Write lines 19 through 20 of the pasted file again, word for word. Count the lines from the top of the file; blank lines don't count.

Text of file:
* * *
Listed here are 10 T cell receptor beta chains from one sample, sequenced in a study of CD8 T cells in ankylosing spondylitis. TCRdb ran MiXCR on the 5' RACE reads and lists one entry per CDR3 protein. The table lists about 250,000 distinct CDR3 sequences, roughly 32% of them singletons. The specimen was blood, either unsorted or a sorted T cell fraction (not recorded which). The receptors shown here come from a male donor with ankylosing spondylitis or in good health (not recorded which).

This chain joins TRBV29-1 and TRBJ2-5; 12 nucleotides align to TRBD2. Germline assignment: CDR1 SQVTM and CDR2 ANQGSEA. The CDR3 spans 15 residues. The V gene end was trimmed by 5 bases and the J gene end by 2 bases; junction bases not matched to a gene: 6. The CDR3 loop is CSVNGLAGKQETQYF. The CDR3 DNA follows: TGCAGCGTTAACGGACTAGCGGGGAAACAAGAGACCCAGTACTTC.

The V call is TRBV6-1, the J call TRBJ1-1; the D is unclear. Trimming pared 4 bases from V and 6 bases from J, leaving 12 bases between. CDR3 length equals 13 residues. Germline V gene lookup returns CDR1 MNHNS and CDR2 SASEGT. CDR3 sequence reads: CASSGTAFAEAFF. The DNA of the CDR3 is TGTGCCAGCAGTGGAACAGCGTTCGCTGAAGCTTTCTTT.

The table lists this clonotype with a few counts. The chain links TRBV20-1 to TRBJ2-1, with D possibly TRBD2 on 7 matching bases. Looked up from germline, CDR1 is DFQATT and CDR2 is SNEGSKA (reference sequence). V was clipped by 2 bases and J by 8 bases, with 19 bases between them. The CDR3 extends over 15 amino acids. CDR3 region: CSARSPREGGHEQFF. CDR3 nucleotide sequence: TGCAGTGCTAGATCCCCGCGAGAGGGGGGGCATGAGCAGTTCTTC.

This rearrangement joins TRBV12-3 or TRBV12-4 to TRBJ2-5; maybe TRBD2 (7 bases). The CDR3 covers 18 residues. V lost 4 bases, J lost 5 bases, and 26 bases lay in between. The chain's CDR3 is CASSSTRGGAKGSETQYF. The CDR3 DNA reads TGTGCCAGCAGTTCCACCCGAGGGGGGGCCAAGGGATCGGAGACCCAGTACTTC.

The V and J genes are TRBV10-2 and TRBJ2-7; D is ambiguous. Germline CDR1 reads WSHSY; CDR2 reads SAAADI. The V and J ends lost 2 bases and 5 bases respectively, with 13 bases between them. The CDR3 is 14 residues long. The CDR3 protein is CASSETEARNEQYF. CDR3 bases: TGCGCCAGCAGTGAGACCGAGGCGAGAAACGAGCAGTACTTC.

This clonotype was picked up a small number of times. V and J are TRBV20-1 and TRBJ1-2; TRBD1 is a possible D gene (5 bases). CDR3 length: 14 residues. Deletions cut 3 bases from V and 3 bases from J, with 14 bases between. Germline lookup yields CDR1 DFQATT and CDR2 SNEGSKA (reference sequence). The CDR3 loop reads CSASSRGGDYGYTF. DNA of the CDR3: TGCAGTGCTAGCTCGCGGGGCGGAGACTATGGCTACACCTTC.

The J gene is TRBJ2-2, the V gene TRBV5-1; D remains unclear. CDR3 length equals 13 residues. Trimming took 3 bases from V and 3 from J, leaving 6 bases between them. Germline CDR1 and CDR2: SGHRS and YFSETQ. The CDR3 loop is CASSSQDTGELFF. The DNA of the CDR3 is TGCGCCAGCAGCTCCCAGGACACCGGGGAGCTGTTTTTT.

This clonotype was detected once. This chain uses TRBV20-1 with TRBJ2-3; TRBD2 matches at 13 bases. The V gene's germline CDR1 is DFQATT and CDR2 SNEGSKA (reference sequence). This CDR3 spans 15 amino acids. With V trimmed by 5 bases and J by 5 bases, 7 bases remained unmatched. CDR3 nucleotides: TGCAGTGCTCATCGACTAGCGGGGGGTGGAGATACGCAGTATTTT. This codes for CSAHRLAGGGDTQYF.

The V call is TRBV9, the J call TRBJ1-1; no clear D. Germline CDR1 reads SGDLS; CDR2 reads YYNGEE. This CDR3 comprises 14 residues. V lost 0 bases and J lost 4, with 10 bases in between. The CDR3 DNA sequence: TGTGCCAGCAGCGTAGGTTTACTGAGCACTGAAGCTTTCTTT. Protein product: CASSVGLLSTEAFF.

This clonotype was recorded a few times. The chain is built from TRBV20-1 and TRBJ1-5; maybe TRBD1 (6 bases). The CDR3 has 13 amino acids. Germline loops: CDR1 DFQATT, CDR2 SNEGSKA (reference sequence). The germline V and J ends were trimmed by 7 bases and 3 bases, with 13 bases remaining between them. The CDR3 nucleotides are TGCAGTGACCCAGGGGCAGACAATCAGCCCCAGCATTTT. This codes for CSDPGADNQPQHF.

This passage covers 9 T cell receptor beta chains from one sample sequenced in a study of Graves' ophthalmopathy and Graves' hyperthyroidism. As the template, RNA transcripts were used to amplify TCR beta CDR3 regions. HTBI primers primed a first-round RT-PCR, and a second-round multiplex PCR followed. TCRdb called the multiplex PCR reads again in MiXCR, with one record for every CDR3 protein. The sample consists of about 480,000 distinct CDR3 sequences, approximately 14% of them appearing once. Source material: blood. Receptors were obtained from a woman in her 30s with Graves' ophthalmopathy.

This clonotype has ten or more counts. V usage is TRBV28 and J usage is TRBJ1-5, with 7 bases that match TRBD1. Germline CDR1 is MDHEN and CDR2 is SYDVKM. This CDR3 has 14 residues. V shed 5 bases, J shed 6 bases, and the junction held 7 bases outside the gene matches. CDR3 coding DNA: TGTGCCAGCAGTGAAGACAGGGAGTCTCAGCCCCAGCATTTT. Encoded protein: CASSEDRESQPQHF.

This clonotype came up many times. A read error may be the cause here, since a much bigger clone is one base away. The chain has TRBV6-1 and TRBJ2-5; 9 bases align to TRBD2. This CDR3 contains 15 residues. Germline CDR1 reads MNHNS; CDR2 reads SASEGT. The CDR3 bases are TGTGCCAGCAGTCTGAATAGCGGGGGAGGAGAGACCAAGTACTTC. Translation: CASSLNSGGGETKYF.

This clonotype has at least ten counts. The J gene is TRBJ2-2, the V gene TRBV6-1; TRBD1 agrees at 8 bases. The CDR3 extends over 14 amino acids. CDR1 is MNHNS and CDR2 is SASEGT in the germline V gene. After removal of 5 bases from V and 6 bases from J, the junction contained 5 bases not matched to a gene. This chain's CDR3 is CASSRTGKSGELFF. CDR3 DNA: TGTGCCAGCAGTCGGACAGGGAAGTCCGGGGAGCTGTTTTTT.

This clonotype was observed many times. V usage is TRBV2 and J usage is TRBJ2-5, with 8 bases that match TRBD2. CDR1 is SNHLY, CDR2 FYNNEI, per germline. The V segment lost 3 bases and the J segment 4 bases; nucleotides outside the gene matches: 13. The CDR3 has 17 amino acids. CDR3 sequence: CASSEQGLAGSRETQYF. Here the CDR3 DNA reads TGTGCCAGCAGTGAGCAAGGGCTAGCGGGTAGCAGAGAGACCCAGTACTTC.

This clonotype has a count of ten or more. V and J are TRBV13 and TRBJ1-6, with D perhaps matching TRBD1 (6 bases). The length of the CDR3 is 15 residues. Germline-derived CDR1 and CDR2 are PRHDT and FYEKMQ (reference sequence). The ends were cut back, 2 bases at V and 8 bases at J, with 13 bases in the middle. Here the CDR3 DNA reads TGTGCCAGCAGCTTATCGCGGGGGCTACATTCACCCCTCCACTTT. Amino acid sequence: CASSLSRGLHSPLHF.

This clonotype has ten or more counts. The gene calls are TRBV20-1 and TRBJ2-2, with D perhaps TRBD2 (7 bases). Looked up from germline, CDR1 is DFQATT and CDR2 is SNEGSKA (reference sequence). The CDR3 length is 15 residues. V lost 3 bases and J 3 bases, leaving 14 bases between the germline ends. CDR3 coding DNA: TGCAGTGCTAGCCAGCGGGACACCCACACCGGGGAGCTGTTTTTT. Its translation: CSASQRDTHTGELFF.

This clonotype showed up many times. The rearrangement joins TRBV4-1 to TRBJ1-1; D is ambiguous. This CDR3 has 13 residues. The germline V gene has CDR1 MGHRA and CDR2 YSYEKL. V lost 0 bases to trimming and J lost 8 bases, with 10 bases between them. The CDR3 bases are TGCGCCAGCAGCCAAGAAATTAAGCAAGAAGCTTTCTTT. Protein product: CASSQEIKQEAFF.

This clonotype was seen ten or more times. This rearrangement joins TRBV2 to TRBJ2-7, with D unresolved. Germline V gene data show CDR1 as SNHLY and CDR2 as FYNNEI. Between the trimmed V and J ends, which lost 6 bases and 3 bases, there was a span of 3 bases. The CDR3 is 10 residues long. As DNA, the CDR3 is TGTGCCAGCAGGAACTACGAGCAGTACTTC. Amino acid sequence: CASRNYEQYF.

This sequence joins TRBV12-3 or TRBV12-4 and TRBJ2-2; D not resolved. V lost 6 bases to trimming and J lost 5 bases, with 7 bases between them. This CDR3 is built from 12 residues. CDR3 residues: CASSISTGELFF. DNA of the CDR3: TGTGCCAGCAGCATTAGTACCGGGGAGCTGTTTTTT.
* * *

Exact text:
This clonotype showed up many times. The rearrangement joins TRBV4-1 to TRBJ1-1; D is ambiguous. This CDR3 has 13 residues. The germline V gene has CDR1 MGHRA and CDR2 YSYEKL. V lost 0 bases to trimming and J lost 8 bases, with 10 bases between them. The CDR3 bases are TGCGCCAGCAGCCAAGAAATTAAGCAAGAAGCTTTCTTT. Protein product: CASSQEIKQEAFF.

This clonotype was seen ten or more times. This rearrangement joins TRBV2 to TRBJ2-7, with D unresolved. Germline V gene data show CDR1 as SNHLY and CDR2 as FYNNEI. Between the trimmed V and J ends, which lost 6 bases and 3 bases, there was a span of 3 bases. The CDR3 is 10 residues long. As DNA, the CDR3 is TGTGCCAGCAGGAACTACGAGCAGTACTTC. Amino acid sequence: CASRNYEQYF.